Staying Afloat Financially in the 21st Century
Glossary terms from:
Beliefs or statements presupposed to be true.
A financial plan in which income is equal to expenses.
To receive and use something belonging to somebody else, with the intention of returning or repaying it--often with interest in the case of borrowed money.
A spending-and-savings plan, based on estimated income and expenses for an individual or an organization, covering a specific time period.
A written order to a financial institution directing the financial institution to pay a stated amount of money, as instructed, from the customer's account.
An amount that must be paid or spent to buy or obtain something. The effort, loss or sacrifice necessary to achieve or obtain something.
Money owed to someone else. Also the state or condition of owing money. Can be individual, corporate or government debt.
A conclusion reached after considering alternatives and their results.
Trading a good or service for another good or service, or for money.
Payments for goods and services.
Payments earned by households for selling or renting their productive resources. May include salaries, wages, interest and dividends.
A practice or arrangement whereby a company provides a guarantee of compensation for specified forms of loss, damage, injury or death. People obtain such guarantees by buying insurance policies, for which they pay premiums. The process allows for the spreading out of risk over a pool of insurance policyholders, with the expectation that only a few policholders will actually experience losses for which claims must be made. Types of insurance include automobile, health, renter's, homeowner's, disability and life.
A piece of work usually done on order at an agreed-upon rate. Also a paid position of regular employment.
A period of time long enough for firms to change the quantities of all the resources they use; the exact amount of time varies depending on the industry.
Anything that is generally accepted as final payment for goods and services; serves as a medium of exchange, a store of value and a standard of value. Characteristics of money are portability, stability in value, uniformity, durability and acceptance.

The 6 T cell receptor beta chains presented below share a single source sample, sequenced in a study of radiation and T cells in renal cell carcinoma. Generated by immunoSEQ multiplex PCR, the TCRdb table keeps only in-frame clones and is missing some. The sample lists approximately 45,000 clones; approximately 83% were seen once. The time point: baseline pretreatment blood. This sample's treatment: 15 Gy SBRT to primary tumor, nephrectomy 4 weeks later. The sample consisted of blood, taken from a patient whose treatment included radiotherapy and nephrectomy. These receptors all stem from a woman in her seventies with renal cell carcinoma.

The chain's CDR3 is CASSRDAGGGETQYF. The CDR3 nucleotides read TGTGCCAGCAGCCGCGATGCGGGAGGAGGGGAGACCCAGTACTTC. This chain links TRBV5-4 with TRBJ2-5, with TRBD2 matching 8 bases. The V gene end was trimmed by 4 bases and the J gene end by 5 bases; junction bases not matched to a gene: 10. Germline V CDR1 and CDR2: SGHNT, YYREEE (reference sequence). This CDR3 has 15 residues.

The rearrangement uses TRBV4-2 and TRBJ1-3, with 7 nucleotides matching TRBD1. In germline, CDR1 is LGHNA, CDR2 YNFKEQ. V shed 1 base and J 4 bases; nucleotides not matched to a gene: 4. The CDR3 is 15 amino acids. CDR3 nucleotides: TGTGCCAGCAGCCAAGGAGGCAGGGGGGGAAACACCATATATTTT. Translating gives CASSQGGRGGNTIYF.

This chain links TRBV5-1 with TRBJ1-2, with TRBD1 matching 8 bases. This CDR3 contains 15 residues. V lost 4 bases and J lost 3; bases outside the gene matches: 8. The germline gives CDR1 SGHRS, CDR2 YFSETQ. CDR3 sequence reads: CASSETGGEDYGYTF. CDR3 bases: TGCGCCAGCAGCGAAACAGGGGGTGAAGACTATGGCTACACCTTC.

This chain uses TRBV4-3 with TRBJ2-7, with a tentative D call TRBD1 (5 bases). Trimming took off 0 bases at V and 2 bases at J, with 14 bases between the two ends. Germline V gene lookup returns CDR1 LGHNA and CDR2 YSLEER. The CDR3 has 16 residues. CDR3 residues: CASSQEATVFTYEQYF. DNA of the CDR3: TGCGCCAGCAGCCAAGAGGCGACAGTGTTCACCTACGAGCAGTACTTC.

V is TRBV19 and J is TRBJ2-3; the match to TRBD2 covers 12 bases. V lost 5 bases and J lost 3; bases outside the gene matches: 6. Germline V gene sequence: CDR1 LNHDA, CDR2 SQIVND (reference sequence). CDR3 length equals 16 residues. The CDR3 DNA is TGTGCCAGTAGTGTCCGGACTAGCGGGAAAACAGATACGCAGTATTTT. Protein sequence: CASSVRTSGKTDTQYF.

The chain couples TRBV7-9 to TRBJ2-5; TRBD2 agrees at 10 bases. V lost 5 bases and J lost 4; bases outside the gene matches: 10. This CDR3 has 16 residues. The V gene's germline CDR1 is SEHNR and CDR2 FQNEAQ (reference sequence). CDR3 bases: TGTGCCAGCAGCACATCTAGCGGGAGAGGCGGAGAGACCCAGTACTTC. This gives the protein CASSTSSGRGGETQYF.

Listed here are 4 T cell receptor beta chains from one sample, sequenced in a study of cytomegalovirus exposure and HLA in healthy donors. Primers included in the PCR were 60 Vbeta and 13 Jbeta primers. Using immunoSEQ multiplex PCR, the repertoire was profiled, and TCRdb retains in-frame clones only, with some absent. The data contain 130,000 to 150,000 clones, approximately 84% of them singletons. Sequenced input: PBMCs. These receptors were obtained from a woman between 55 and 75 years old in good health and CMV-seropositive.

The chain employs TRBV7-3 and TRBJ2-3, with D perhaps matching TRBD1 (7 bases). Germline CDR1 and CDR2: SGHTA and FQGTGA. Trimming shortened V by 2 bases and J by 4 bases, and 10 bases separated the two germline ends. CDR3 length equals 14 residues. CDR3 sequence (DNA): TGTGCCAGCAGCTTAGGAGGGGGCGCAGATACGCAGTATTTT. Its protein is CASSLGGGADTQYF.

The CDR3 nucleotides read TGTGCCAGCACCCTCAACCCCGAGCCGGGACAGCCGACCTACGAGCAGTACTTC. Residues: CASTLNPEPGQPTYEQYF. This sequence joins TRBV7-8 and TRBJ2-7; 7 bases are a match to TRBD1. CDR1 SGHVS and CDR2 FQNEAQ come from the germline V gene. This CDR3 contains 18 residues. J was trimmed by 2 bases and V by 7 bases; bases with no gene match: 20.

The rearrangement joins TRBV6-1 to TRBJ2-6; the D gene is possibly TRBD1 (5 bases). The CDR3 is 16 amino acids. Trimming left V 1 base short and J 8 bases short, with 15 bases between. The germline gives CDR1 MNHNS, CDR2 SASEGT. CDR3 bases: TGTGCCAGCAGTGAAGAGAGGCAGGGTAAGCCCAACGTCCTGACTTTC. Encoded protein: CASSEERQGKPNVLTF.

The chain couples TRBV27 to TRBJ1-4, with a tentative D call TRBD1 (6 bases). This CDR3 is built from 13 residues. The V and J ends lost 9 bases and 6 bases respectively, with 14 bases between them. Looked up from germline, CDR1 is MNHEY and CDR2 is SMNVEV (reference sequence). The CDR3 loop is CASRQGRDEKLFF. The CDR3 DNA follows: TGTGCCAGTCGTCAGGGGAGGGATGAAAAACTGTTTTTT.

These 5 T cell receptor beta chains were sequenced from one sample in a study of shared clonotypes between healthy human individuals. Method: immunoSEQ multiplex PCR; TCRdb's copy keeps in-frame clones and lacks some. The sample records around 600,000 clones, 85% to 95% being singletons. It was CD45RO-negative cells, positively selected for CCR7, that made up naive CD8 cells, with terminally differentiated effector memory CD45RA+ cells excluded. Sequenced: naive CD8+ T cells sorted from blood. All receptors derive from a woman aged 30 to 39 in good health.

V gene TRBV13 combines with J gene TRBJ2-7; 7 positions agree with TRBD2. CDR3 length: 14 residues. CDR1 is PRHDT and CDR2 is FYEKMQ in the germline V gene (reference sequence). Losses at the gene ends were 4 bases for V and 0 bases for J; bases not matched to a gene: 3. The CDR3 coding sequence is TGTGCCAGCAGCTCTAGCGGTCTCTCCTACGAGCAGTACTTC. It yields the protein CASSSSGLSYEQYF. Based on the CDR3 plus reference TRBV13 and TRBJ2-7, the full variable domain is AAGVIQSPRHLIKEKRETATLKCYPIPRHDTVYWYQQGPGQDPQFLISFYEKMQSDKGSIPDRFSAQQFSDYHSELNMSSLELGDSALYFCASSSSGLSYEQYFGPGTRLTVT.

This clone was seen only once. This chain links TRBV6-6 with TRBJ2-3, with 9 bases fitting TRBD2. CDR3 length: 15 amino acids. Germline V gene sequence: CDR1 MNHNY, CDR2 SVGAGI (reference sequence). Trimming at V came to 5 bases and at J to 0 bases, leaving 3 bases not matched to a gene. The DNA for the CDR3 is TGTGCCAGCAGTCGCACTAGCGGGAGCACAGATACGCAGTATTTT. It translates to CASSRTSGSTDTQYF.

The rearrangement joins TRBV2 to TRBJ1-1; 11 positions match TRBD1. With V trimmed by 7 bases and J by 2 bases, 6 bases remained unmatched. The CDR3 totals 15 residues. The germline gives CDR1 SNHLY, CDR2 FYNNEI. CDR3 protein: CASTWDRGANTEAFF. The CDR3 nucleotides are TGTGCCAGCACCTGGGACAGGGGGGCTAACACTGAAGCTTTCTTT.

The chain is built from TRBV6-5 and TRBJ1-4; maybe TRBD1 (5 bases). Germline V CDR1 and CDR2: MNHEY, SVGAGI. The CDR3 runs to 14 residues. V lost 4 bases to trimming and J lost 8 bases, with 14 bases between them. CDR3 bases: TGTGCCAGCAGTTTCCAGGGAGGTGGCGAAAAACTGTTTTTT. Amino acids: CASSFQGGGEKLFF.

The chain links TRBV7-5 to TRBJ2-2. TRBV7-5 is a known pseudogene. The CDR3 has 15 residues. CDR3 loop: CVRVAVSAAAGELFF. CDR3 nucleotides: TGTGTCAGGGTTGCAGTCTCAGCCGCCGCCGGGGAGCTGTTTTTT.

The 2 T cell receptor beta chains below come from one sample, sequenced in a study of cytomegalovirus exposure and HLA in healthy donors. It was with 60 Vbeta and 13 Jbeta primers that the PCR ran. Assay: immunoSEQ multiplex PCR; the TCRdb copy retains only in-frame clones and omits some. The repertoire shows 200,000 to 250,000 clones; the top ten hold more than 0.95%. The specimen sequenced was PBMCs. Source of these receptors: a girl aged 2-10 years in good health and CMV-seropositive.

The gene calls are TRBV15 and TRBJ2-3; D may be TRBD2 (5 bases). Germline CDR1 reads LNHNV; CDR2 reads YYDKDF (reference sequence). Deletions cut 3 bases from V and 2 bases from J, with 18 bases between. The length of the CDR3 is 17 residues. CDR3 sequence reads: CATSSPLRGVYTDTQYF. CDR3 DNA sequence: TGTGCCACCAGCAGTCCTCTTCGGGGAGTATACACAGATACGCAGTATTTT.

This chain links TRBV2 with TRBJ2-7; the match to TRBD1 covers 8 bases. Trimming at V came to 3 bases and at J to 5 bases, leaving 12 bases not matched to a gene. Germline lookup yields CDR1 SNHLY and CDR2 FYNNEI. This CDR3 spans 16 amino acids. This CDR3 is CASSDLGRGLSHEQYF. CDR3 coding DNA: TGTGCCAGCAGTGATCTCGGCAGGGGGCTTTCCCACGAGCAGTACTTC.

The second-best alternative (or the value of that alternative) that must be given up when scarce resources are used for one purpose instead of another.
The basic kinds of resources used to produce goods and services: land or natural resources, human resources (including labor and entrepreneurship), and capital.
A regular payment, often at monthly or biweekly intervals, made by an employer to an employee, especially in the case of professional or white-collar employees. Salaries are paid for services rendered and are not based on hours worked.
To keep money for future use; to divert money from current spending to a savings account or another form of investment.
Disposable income (income after taxes) minus consumption spending.
Money set aside for a future use that is held in easily-accessed accounts, such as savings accounts and certificates of deposit (CDs).
An interest-bearing account (passbook or statement) at a financial institution.
The situation that results when the quantity demanded for a product exceeds the quantity supplied. Generally happens because the price of the product is below the market equilibrium price.
The amount of a good or service that producers are willing and able to offer for sale at each possible price during a given period of time. Normally, as the price of a good or service rises (or falls), the quantity supplied of the good or service rises (or falls).
Desires that can be satisfied by consuming or using a good or service. Economists do not differentiate between wants and needs.
Effort applied to achieve a purpose or result, often for pay; skills and knowledge put to use to get something done; employment at a job or in a position; occupation, profession, business, trade, craft, etc.